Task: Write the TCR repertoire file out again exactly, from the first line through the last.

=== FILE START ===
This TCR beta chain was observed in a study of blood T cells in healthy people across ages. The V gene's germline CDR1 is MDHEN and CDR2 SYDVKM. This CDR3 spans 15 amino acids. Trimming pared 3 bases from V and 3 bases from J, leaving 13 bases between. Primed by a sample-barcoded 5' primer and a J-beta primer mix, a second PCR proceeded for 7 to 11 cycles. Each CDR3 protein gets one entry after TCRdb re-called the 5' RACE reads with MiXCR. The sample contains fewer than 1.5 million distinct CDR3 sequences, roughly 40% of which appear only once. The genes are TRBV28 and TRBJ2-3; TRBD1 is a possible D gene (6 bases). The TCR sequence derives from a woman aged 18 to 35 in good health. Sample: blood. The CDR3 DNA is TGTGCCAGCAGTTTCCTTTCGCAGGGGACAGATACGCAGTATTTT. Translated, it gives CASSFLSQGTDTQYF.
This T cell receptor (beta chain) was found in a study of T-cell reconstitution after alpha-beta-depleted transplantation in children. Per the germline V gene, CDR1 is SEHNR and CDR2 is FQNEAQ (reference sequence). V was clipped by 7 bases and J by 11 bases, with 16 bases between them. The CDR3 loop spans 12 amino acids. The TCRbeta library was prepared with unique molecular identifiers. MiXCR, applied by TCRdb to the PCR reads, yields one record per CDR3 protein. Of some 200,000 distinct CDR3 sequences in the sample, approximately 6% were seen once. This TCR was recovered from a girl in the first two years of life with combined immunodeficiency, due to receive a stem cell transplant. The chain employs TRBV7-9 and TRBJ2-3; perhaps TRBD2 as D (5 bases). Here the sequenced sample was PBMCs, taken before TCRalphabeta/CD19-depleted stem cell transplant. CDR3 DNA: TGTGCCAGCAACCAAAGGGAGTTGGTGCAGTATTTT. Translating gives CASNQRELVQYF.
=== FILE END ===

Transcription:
This TCR beta chain was observed in a study of blood T cells in healthy people across ages. The V gene's germline CDR1 is MDHEN and CDR2 SYDVKM. This CDR3 spans 15 amino acids. Trimming pared 3 bases from V and 3 bases from J, leaving 13 bases between. Primed by a sample-barcoded 5' primer and a J-beta primer mix, a second PCR proceeded for 7 to 11 cycles. Each CDR3 protein gets one entry after TCRdb re-called the 5' RACE reads with MiXCR. The sample contains fewer than 1.5 million distinct CDR3 sequences, roughly 40% of which appear only once. The genes are TRBV28 and TRBJ2-3; TRBD1 is a possible D gene (6 bases). The TCR sequence derives from a woman aged 18 to 35 in good health. Sample: blood. The CDR3 DNA is TGTGCCAGCAGTTTCCTTTCGCAGGGGACAGATACGCAGTATTTT. Translated, it gives CASSFLSQGTDTQYF.
This T cell receptor (beta chain) was found in a study of T-cell reconstitution after alpha-beta-depleted transplantation in children. Per the germline V gene, CDR1 is SEHNR and CDR2 is FQNEAQ (reference sequence). V was clipped by 7 bases and J by 11 bases, with 16 bases between them. The CDR3 loop spans 12 amino acids. The TCRbeta library was prepared with unique molecular identifiers. MiXCR, applied by TCRdb to the PCR reads, yields one record per CDR3 protein. Of some 200,000 distinct CDR3 sequences in the sample, approximately 6% were seen once. This TCR was recovered from a girl in the first two years of life with combined immunodeficiency, due to receive a stem cell transplant. The chain employs TRBV7-9 and TRBJ2-3; perhaps TRBD2 as D (5 bases). Here the sequenced sample was PBMCs, taken before TCRalphabeta/CD19-depleted stem cell transplant. CDR3 DNA: TGTGCCAGCAACCAAAGGGAGTTGGTGCAGTATTTT. Translating gives CASNQRELVQYF.